A recent survey of the nation's 200 largest law firms has yielded disappointing results on the career path of women lawyers. The Seventh Annual NAWL National Survey on Retention and Promotion of Women in Law Firms, conducted by the National Association of Women Lawyers and the NAWL Foundation, shows that women have not penetrated the highest levels of large- law-firm practice and leadership in any significant numbers. Further, the survey shows that the proportion of women entering into practice with large firms has decreased for the second year in a row. "If this trend continues," the NAWL Foundation said in a press release, "it could trigger a downward spiral for women in the profession—we could see fewer women senior partners and law-firm leaders in the future, and thus fewer role models and mentors for succeeding cohorts of women lawyers."
According to the survey report, increasing numbers of women are in positions which offer little opportunity for advancement, such as that of staff attorney, counsel, or fixed-income equity partner. One trend noted was the rising use of staff attorneys, 70% of which are women. While some women are "pleased" with that role and the work/life balance it allows, the survey report expressed "disappointment" that "so many law firms have not yet figured out how to develop policies and practices to retain women lawyers without simply relegating them to a bottom-tier role."
Other highlights described in the survey report include the following:
1. "Female flight" from large law firms "starts early and accelerates over time."
2. At all levels, median billable and total hours for women lag behind men.
3. Women have a smaller median book of business than men "even though their business development efforts may be substantial."
4. There has been a slight decline over the past two years in the percentages of women equity partners and associates in the typical law firm. Survey data shows that women comprise "barely 15 percent" of the equity partners in a typical firm, a statistic that has essentially remained unchanged during the survey's seven-year history.
5.Typically, only 20 percent of the positions on a firm's highest-governing committee are held by women. A woman is the firm-wide managing partner in only four percent of the firms.
The survey report explains that "along every dimension of comparison, and in spite of law firms' expressed support for gender equity, women have not made significant progress either economically or in reaching leadership roles during the seven years the survey has measured the impact of gender in law firms."
On the brighter side, the survey report notes a narrowing of the gender pay gap among non-equity partners. In 2006, the median pay for female nonequity partners was 84 percent of their male colleagues; they now earn 98 percent of the compensation earned by male nonequity partners. The gap is greater among equity partners. This year's survey showed that women equity partners earn about 89 percent of their male counterparts, a slight improvement from the 86 percent gap observed in 2011. However, the survey also showed that median compensation for equity partners overall has been declining each year since 2008. "Thus, rather than saying that women equity partners have gained ground," the survey report explains, "a more apt observation might be that women equity partners have suffered disproportionately less than men."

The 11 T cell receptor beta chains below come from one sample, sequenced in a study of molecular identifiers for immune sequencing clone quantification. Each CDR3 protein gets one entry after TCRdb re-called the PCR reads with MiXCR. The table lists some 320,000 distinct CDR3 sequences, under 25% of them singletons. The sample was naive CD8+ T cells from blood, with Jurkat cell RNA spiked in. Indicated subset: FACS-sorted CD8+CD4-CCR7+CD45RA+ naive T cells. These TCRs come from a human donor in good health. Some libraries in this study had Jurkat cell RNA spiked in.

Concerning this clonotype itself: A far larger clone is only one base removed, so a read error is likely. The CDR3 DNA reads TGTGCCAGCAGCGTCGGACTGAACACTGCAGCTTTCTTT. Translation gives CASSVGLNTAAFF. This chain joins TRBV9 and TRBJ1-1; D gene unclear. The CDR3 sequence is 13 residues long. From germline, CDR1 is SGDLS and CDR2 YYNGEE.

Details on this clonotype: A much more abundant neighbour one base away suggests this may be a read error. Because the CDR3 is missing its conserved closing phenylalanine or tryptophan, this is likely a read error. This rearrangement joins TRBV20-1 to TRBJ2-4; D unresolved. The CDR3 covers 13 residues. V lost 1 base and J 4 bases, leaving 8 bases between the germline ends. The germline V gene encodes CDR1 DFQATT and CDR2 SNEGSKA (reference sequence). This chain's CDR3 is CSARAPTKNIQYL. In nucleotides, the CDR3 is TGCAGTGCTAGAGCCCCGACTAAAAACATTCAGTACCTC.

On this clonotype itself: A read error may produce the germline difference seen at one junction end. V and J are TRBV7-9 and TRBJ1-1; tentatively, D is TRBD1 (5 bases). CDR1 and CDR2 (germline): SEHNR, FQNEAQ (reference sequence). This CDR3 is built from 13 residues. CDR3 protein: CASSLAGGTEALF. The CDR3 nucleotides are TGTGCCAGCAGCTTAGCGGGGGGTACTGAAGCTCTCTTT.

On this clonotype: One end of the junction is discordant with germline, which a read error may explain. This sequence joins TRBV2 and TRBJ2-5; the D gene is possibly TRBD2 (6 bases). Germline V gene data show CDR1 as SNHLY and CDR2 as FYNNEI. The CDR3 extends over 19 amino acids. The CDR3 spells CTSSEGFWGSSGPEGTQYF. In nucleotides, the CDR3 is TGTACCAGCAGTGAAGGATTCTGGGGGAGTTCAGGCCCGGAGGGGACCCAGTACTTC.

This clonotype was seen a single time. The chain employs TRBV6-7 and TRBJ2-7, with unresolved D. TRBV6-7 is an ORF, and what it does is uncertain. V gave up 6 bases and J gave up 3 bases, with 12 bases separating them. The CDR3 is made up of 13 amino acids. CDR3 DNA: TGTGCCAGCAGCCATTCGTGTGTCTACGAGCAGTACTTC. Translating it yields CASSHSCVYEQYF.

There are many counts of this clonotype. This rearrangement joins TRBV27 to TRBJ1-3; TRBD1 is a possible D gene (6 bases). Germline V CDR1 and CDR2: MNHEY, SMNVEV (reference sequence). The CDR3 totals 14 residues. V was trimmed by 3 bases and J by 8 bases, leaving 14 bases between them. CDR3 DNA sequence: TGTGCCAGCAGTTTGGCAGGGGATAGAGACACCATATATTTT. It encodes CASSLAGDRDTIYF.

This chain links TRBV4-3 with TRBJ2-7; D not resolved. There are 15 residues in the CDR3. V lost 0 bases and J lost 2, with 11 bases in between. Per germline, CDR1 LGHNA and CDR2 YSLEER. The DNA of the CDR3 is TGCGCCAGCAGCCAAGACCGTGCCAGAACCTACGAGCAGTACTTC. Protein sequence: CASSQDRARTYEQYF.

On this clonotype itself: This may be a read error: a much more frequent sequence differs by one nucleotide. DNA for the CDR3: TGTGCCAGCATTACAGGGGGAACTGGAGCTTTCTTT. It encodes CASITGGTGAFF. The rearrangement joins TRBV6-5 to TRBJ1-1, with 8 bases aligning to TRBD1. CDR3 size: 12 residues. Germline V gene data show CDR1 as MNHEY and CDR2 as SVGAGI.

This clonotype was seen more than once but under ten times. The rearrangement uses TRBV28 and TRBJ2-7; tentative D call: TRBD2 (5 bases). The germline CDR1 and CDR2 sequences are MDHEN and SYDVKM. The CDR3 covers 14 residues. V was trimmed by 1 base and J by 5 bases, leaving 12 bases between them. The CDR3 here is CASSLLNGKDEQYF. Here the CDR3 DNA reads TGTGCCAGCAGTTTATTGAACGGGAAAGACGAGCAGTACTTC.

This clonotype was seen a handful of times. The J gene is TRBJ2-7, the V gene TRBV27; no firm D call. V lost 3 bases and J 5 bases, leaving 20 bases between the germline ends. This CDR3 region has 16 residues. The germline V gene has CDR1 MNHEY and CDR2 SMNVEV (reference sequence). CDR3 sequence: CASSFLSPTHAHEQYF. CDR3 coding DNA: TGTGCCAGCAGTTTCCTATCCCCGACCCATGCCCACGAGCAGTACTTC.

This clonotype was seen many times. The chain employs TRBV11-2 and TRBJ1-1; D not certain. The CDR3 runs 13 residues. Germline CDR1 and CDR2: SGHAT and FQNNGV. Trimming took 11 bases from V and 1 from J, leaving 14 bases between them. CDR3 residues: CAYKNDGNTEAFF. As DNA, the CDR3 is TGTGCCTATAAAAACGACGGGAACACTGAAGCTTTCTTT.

The survey report was surprised to find that the level of business credited to equity partners appeared not to correlate to their compensation levels (although there was no expectation that billings would be "the exclusive touchstone of compensation"). Typically, a woman equity partner's compensation was 63 percent of her billings, compared to 57 percent of billings for male counterparts. But the survey concluded that the median compensation gap among men and women equity partners "cannot be explained either by reference to relative hours worked or to relative billings credited." The factors used and how they are weighted is unclear. "The Survey data highlight the fact that "compensation systems in large law firms typically lack transparency" with "the potential for unintended bias to affect the process in ways that disadvantage women lawyers disproportionately," the survey report explains.
The survey report is available at Nawl.org or Nawlfoundation.org. On November 13, 2012, Stephanie Scharf, the NAWL Foundation president, will broadcast remarks on the survey via teleconference to regional "brown bag" lunches throughout the country. The event is sponsored by the Women Advocate Committee of the American Bar Association. To locate a meeting near you, contact regional meeting cochairs, Evelyn Storch at email@example.com and Heather White at Heather.White@smithmoorelaw.com or view the announcement on the Woman Advocate committee's website.
Keywords: litigation, woman advocate, large law firms, retention, promotion,National Association of Women Lawyers, NAWL survey, gender pay gap, female flight, equity and nonequity partners